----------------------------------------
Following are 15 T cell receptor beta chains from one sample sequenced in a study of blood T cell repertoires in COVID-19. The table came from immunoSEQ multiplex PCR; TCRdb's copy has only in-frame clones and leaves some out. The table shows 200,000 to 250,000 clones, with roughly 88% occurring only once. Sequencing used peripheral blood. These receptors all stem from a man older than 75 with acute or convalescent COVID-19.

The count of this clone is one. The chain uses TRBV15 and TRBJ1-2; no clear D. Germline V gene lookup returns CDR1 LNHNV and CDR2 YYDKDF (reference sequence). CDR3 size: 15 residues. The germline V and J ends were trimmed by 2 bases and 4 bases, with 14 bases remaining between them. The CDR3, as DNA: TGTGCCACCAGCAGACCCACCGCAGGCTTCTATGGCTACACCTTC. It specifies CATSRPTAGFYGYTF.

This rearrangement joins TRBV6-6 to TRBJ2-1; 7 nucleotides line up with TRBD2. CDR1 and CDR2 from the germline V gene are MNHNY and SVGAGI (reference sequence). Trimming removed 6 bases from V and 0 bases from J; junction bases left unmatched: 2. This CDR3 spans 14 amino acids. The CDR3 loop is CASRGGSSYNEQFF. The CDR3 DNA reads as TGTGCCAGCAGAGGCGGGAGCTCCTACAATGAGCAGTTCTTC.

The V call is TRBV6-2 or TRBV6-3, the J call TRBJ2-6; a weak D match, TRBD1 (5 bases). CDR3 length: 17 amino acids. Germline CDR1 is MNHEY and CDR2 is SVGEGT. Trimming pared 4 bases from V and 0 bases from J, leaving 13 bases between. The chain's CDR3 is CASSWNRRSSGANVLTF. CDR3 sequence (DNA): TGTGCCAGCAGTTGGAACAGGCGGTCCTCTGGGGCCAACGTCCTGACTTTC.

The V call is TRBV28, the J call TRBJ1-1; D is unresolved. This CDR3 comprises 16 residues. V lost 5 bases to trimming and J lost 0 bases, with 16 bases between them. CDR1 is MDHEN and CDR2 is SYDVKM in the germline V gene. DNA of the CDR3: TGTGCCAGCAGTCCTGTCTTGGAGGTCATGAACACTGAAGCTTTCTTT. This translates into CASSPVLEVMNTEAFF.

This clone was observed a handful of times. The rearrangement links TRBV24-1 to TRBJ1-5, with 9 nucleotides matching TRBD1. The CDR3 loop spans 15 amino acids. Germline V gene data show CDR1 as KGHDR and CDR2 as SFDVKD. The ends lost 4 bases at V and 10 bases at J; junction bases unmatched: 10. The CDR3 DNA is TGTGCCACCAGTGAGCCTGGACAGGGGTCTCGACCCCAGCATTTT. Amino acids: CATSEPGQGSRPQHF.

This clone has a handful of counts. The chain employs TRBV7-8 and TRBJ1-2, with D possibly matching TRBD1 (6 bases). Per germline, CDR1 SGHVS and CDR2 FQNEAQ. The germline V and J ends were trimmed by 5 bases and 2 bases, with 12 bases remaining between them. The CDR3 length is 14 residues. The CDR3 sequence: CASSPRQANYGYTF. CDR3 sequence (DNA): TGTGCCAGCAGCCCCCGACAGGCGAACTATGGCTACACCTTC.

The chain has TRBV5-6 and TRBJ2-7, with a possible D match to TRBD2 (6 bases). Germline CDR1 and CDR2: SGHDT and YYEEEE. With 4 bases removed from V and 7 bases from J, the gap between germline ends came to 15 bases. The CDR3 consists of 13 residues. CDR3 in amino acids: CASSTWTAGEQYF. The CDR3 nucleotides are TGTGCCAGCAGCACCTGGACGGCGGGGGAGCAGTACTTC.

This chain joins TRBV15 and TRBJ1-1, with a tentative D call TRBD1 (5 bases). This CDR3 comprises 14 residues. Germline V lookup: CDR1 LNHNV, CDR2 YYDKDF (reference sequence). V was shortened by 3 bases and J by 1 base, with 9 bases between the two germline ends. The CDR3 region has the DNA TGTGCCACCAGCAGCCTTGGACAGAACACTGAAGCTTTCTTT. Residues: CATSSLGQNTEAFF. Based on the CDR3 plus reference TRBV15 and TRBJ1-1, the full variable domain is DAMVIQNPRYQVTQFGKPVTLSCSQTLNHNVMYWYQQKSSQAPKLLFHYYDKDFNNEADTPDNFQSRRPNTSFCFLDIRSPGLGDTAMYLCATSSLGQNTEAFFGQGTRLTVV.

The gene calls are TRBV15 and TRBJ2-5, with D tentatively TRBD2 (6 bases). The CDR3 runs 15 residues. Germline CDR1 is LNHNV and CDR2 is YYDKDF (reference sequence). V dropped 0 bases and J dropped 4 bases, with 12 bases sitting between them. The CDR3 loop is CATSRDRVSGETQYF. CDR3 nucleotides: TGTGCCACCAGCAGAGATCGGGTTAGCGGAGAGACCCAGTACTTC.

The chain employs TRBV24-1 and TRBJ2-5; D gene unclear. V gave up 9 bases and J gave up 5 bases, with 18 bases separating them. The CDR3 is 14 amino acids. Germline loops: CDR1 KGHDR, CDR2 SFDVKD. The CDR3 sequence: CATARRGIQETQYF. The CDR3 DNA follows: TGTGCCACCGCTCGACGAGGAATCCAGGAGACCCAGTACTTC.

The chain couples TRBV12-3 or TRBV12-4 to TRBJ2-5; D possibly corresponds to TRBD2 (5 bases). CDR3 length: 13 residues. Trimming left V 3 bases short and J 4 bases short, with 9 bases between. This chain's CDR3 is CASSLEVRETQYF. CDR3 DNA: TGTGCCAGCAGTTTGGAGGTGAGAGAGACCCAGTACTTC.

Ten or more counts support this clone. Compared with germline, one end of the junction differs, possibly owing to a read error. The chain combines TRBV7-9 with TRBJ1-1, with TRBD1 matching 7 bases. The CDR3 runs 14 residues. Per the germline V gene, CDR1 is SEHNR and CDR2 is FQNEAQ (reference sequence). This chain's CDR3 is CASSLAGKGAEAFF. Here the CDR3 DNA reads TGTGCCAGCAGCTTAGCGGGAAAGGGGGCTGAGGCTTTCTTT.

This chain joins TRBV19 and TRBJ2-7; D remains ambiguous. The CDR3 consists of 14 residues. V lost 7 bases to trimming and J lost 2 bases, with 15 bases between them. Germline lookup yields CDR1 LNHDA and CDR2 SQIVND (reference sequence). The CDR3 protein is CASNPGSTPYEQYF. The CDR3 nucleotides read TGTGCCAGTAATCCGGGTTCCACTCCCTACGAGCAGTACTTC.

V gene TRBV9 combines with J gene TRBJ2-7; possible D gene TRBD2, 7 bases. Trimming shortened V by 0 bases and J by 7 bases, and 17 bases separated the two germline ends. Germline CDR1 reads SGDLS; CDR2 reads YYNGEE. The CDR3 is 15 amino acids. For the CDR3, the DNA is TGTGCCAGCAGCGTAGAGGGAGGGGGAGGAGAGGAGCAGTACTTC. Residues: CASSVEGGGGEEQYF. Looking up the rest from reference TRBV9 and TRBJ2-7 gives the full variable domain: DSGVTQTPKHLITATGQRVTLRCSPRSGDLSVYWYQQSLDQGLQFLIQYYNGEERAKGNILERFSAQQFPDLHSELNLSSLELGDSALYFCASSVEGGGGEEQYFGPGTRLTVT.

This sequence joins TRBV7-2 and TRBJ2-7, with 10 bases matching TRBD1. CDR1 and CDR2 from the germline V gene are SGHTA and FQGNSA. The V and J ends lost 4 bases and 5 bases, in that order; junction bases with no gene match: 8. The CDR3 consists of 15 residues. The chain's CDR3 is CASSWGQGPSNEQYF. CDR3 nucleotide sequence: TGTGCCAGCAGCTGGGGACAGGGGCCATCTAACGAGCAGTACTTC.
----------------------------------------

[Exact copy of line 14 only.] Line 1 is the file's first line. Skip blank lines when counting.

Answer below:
This chain joins TRBV19 and TRBJ2-7; D remains ambiguous. The CDR3 consists of 14 residues. V lost 7 bases to trimming and J lost 2 bases, with 15 bases between them. Germline lookup yields CDR1 LNHDA and CDR2 SQIVND (reference sequence). The CDR3 protein is CASNPGSTPYEQYF. The CDR3 nucleotides read TGTGCCAGTAATCCGGGTTCCACTCCCTACGAGCAGTACTTC.